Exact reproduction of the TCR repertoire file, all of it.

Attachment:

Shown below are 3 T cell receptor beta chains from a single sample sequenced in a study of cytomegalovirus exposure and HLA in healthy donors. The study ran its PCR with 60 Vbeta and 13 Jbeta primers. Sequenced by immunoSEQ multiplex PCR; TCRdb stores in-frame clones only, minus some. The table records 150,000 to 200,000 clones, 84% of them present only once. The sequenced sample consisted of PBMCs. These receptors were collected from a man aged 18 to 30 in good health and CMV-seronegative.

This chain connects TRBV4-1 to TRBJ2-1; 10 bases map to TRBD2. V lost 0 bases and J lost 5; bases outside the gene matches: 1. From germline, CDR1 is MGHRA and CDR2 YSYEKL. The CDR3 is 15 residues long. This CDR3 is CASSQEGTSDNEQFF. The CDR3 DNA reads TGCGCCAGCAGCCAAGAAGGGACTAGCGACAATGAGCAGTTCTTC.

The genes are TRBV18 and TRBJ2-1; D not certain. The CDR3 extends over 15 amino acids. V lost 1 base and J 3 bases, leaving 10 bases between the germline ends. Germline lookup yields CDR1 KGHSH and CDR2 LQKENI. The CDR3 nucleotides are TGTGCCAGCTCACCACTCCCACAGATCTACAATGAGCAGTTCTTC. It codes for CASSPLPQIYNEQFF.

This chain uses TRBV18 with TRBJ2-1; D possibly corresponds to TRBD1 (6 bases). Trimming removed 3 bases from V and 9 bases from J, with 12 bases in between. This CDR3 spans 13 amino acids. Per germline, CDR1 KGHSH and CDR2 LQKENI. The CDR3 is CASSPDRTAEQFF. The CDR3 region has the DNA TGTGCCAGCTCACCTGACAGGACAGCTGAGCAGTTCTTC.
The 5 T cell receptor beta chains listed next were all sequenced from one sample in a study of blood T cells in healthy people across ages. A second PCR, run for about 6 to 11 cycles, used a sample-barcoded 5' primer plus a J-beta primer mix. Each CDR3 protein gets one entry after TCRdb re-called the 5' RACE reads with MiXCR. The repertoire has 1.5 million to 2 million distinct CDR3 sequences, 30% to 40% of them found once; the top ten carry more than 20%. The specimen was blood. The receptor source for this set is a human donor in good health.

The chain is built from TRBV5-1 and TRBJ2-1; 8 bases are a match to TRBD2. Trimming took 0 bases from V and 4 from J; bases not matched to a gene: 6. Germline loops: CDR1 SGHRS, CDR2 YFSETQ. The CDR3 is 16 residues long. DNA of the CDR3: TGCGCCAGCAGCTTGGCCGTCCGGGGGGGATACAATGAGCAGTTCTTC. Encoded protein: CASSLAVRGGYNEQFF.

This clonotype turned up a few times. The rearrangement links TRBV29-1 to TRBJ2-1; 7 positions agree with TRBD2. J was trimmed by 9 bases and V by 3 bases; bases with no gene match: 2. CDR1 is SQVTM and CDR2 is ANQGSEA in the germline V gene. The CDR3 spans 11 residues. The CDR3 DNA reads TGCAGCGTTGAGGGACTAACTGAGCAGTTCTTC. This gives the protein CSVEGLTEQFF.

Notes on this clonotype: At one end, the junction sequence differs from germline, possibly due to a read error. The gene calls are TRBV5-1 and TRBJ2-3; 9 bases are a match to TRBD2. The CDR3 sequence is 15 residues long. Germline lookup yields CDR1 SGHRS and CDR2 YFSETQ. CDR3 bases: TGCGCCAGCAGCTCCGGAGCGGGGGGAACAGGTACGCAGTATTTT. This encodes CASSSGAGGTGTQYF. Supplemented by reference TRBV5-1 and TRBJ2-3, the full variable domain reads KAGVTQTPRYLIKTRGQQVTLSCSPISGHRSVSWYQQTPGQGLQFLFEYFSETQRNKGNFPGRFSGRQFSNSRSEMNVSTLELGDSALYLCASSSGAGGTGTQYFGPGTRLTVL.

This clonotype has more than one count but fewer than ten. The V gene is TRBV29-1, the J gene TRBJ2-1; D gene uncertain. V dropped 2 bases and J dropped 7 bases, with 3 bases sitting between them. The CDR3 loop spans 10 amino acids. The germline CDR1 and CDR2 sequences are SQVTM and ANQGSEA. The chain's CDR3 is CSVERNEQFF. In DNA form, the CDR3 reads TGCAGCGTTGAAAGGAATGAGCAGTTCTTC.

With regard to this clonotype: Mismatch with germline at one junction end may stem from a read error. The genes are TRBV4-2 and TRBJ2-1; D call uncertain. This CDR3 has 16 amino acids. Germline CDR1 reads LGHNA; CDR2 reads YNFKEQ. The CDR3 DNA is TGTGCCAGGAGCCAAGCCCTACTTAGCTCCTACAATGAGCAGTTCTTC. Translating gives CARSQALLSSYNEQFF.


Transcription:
Shown below are 3 T cell receptor beta chains from a single sample sequenced in a study of cytomegalovirus exposure and HLA in healthy donors. The study ran its PCR with 60 Vbeta and 13 Jbeta primers. Sequenced by immunoSEQ multiplex PCR; TCRdb stores in-frame clones only, minus some. The table records 150,000 to 200,000 clones, 84% of them present only once. The sequenced sample consisted of PBMCs. These receptors were collected from a man aged 18 to 30 in good health and CMV-seronegative.

This chain connects TRBV4-1 to TRBJ2-1; 10 bases map to TRBD2. V lost 0 bases and J lost 5; bases outside the gene matches: 1. From germline, CDR1 is MGHRA and CDR2 YSYEKL. The CDR3 is 15 residues long. This CDR3 is CASSQEGTSDNEQFF. The CDR3 DNA reads TGCGCCAGCAGCCAAGAAGGGACTAGCGACAATGAGCAGTTCTTC.

The genes are TRBV18 and TRBJ2-1; D not certain. The CDR3 extends over 15 amino acids. V lost 1 base and J 3 bases, leaving 10 bases between the germline ends. Germline lookup yields CDR1 KGHSH and CDR2 LQKENI. The CDR3 nucleotides are TGTGCCAGCTCACCACTCCCACAGATCTACAATGAGCAGTTCTTC. It codes for CASSPLPQIYNEQFF.

This chain uses TRBV18 with TRBJ2-1; D possibly corresponds to TRBD1 (6 bases). Trimming removed 3 bases from V and 9 bases from J, with 12 bases in between. This CDR3 spans 13 amino acids. Per germline, CDR1 KGHSH and CDR2 LQKENI. The CDR3 is CASSPDRTAEQFF. The CDR3 region has the DNA TGTGCCAGCTCACCTGACAGGACAGCTGAGCAGTTCTTC.
The 5 T cell receptor beta chains listed next were all sequenced from one sample in a study of blood T cells in healthy people across ages. A second PCR, run for about 6 to 11 cycles, used a sample-barcoded 5' primer plus a J-beta primer mix. Each CDR3 protein gets one entry after TCRdb re-called the 5' RACE reads with MiXCR. The repertoire has 1.5 million to 2 million distinct CDR3 sequences, 30% to 40% of them found once; the top ten carry more than 20%. The specimen was blood. The receptor source for this set is a human donor in good health.

The chain is built from TRBV5-1 and TRBJ2-1; 8 bases are a match to TRBD2. Trimming took 0 bases from V and 4 from J; bases not matched to a gene: 6. Germline loops: CDR1 SGHRS, CDR2 YFSETQ. The CDR3 is 16 residues long. DNA of the CDR3: TGCGCCAGCAGCTTGGCCGTCCGGGGGGGATACAATGAGCAGTTCTTC. Encoded protein: CASSLAVRGGYNEQFF.

This clonotype turned up a few times. The rearrangement links TRBV29-1 to TRBJ2-1; 7 positions agree with TRBD2. J was trimmed by 9 bases and V by 3 bases; bases with no gene match: 2. CDR1 is SQVTM and CDR2 is ANQGSEA in the germline V gene. The CDR3 spans 11 residues. The CDR3 DNA reads TGCAGCGTTGAGGGACTAACTGAGCAGTTCTTC. This gives the protein CSVEGLTEQFF.

Notes on this clonotype: At one end, the junction sequence differs from germline, possibly due to a read error. The gene calls are TRBV5-1 and TRBJ2-3; 9 bases are a match to TRBD2. The CDR3 sequence is 15 residues long. Germline lookup yields CDR1 SGHRS and CDR2 YFSETQ. CDR3 bases: TGCGCCAGCAGCTCCGGAGCGGGGGGAACAGGTACGCAGTATTTT. This encodes CASSSGAGGTGTQYF. Supplemented by reference TRBV5-1 and TRBJ2-3, the full variable domain reads KAGVTQTPRYLIKTRGQQVTLSCSPISGHRSVSWYQQTPGQGLQFLFEYFSETQRNKGNFPGRFSGRQFSNSRSEMNVSTLELGDSALYLCASSSGAGGTGTQYFGPGTRLTVL.

This clonotype has more than one count but fewer than ten. The V gene is TRBV29-1, the J gene TRBJ2-1; D gene uncertain. V dropped 2 bases and J dropped 7 bases, with 3 bases sitting between them. The CDR3 loop spans 10 amino acids. The germline CDR1 and CDR2 sequences are SQVTM and ANQGSEA. The chain's CDR3 is CSVERNEQFF. In DNA form, the CDR3 reads TGCAGCGTTGAAAGGAATGAGCAGTTCTTC.

With regard to this clonotype: Mismatch with germline at one junction end may stem from a read error. The genes are TRBV4-2 and TRBJ2-1; D call uncertain. This CDR3 has 16 amino acids. Germline CDR1 reads LGHNA; CDR2 reads YNFKEQ. The CDR3 DNA is TGTGCCAGGAGCCAAGCCCTACTTAGCTCCTACAATGAGCAGTTCTTC. Translating gives CARSQALLSSYNEQFF.